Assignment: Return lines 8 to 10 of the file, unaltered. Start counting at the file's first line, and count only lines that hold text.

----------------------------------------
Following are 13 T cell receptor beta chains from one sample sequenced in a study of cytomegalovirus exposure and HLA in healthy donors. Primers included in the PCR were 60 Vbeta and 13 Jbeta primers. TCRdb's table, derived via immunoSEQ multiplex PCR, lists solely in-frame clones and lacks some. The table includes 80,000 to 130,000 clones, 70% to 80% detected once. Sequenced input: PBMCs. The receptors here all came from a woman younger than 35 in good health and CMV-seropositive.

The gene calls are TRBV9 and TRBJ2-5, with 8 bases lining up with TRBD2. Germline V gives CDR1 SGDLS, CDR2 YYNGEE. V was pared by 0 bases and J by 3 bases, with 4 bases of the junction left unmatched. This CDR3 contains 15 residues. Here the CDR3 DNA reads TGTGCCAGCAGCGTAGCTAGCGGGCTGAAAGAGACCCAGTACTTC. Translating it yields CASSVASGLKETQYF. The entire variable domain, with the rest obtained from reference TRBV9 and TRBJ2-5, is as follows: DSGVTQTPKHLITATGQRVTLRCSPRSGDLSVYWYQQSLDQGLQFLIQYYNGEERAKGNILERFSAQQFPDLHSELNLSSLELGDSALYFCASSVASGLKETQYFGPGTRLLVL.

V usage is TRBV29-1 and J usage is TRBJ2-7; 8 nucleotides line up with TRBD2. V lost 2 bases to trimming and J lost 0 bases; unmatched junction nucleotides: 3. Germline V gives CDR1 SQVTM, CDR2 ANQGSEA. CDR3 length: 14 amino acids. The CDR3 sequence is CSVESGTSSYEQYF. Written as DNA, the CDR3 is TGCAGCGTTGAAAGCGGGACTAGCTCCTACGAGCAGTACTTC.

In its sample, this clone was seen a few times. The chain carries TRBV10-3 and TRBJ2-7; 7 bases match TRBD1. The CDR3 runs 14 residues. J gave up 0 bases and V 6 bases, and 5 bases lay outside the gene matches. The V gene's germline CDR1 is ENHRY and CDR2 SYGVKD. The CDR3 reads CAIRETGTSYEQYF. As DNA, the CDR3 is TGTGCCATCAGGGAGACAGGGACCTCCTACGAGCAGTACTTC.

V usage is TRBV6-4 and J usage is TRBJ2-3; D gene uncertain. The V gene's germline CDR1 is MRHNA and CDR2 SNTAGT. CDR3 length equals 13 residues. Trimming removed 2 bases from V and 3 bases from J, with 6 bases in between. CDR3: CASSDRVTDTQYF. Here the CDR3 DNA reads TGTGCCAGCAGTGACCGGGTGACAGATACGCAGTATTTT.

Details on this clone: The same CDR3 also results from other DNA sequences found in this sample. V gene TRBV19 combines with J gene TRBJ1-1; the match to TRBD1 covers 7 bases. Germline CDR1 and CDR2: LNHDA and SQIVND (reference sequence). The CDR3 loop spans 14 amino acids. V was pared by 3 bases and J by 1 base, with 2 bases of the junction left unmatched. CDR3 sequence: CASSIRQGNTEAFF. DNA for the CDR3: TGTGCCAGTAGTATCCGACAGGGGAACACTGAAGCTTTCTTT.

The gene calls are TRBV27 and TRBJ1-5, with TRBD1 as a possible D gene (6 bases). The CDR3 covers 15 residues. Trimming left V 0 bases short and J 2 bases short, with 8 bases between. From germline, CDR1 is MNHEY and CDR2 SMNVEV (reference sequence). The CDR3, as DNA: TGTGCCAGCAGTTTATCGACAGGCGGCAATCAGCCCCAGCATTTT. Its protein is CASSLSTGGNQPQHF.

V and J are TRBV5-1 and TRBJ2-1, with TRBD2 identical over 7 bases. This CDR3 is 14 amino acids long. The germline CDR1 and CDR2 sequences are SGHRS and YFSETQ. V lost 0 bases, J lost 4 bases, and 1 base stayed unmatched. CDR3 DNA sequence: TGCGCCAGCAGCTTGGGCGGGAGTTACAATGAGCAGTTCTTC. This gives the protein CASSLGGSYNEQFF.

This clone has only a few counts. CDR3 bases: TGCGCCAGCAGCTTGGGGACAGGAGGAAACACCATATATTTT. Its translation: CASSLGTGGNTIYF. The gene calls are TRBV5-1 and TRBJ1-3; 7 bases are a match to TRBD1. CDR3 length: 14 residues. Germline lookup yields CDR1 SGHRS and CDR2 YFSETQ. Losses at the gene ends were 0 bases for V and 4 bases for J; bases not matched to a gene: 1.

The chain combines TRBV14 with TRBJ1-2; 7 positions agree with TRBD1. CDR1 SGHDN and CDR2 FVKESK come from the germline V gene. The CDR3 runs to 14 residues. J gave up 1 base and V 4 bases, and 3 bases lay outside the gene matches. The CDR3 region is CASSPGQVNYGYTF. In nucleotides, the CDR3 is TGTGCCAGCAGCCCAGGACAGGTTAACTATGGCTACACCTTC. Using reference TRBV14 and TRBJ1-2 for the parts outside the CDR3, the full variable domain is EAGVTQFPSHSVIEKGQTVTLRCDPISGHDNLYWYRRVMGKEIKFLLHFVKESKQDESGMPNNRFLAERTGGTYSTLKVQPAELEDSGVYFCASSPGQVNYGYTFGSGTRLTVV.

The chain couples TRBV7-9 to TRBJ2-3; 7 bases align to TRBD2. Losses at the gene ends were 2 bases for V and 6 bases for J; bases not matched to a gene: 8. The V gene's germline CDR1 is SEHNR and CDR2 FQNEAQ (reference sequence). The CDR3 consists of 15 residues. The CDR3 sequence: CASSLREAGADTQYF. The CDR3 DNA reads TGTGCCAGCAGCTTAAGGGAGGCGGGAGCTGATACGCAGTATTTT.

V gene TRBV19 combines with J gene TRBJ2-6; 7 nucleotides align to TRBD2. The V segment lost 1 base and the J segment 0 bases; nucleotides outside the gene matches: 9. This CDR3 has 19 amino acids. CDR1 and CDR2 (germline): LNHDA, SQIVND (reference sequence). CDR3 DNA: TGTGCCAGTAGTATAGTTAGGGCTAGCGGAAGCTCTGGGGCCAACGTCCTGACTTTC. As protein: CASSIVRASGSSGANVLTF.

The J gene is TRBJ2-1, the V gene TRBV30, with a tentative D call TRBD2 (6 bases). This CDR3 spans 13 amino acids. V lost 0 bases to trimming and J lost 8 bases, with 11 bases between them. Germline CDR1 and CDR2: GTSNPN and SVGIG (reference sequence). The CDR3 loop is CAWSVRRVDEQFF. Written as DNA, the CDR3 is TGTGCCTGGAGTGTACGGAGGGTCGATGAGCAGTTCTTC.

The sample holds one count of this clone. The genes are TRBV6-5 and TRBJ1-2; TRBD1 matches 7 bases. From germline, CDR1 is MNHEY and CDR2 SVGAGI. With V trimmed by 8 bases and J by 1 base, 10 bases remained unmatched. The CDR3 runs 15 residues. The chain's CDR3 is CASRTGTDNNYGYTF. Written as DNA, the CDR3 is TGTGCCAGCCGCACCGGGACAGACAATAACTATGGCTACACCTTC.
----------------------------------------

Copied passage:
V and J are TRBV5-1 and TRBJ2-1, with TRBD2 identical over 7 bases. This CDR3 is 14 amino acids long. The germline CDR1 and CDR2 sequences are SGHRS and YFSETQ. V lost 0 bases, J lost 4 bases, and 1 base stayed unmatched. CDR3 DNA sequence: TGCGCCAGCAGCTTGGGCGGGAGTTACAATGAGCAGTTCTTC. This gives the protein CASSLGGSYNEQFF.

This clone has only a few counts. CDR3 bases: TGCGCCAGCAGCTTGGGGACAGGAGGAAACACCATATATTTT. Its translation: CASSLGTGGNTIYF. The gene calls are TRBV5-1 and TRBJ1-3; 7 bases are a match to TRBD1. CDR3 length: 14 residues. Germline lookup yields CDR1 SGHRS and CDR2 YFSETQ. Losses at the gene ends were 0 bases for V and 4 bases for J; bases not matched to a gene: 1.

The chain combines TRBV14 with TRBJ1-2; 7 positions agree with TRBD1. CDR1 SGHDN and CDR2 FVKESK come from the germline V gene. The CDR3 runs to 14 residues. J gave up 1 base and V 4 bases, and 3 bases lay outside the gene matches. The CDR3 region is CASSPGQVNYGYTF. In nucleotides, the CDR3 is TGTGCCAGCAGCCCAGGACAGGTTAACTATGGCTACACCTTC. Using reference TRBV14 and TRBJ1-2 for the parts outside the CDR3, the full variable domain is EAGVTQFPSHSVIEKGQTVTLRCDPISGHDNLYWYRRVMGKEIKFLLHFVKESKQDESGMPNNRFLAERTGGTYSTLKVQPAELEDSGVYFCASSPGQVNYGYTFGSGTRLTVV.